A few months after she left San Francisco, I remember emailing Dong to tell her that I’d met someone special and felt optimistic about the relationship. He turned out to be my future husband. Now, looking back on that time, I am filled with awe at what a transformative year 2001 was for me. Meeting Dong was just one of the chapters.

2001 began with a three-week residency at Hedgebrook. Even though I picked the coldest time of year, I loved everything about the landscape—the ferry ride to Whidbey Island, the gentle hills of the island, the crunching leaves as I walked around the property, the vegetable garden, resident llamas, and the pitch darkness each evening that allowed an unfiltered view of the stars.

I was incredibly content in Cedar Cottage. Here I was, a die-hard city girl, living in a cabin without phone or internet access, learning how to tend a fire in the wood-burning stove. How many hours did I spend staring at it, mesmerized by the glow and the heat and the relentless, untamed beauty of fire? I still remember the smell of wet leaves every time I left the cottage — the luxury of taking a long bath in the Bath House emerging in a cloud of scented steam.  And – of course – the homemade lunches delivered in a wicker basket.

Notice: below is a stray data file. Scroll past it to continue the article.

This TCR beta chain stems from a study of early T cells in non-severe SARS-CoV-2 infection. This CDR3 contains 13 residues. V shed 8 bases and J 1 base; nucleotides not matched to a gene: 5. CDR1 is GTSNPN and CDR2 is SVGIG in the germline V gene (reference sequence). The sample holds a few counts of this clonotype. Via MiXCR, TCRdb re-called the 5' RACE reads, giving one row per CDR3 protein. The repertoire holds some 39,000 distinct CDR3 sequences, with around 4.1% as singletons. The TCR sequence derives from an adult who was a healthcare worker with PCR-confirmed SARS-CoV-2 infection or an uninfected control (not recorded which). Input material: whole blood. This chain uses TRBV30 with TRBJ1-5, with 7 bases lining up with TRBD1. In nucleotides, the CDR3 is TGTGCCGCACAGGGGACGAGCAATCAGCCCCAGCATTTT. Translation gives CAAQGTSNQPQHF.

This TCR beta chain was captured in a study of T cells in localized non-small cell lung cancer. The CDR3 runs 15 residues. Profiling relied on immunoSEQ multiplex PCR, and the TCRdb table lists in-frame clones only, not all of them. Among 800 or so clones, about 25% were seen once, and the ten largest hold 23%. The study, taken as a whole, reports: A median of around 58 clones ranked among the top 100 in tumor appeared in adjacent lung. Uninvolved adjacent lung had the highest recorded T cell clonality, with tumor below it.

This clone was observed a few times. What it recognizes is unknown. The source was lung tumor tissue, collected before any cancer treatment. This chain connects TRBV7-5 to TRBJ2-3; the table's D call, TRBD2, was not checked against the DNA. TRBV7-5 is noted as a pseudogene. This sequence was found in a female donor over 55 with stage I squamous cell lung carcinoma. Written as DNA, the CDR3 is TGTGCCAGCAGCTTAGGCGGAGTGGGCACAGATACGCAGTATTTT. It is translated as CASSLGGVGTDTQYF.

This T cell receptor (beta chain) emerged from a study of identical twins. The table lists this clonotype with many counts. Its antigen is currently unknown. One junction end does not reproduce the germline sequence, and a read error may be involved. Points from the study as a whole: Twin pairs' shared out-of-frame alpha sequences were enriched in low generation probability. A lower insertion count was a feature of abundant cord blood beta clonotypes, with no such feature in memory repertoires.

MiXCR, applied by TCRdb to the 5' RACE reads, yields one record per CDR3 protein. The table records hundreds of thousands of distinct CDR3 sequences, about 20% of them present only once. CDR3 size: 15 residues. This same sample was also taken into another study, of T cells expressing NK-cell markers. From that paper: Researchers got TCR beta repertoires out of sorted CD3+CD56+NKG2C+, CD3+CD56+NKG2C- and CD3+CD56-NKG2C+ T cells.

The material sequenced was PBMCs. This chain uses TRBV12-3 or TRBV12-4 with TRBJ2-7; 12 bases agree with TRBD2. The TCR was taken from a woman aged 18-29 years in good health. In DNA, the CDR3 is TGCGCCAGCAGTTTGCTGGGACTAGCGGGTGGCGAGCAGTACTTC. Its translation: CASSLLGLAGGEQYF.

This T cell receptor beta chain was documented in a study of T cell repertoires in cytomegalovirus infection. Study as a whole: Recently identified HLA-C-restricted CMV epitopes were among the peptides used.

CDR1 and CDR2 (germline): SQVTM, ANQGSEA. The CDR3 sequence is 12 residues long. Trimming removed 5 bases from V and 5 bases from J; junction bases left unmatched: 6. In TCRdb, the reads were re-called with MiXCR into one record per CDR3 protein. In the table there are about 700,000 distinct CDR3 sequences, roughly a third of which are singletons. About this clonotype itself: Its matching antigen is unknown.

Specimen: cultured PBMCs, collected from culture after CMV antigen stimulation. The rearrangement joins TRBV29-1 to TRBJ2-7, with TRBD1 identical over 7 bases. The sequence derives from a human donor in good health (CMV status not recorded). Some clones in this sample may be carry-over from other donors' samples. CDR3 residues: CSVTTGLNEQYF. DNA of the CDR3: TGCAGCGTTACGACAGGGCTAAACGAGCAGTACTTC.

But even more powerful than the feeling of being cradled by nature and cared for by the staff was the sense that I was there to do something important. That someone specifically created that space for me. It was my first ever experience of having a room of one’s own, in which to think and create without pressure or interruption. In which my only priority was to follow my artistic impulses. Being at Hedgebrook in such a peaceful, nurturing environment and in community with other women writers, was the first time I ever felt like my writing mattered. My words might find an audience one day.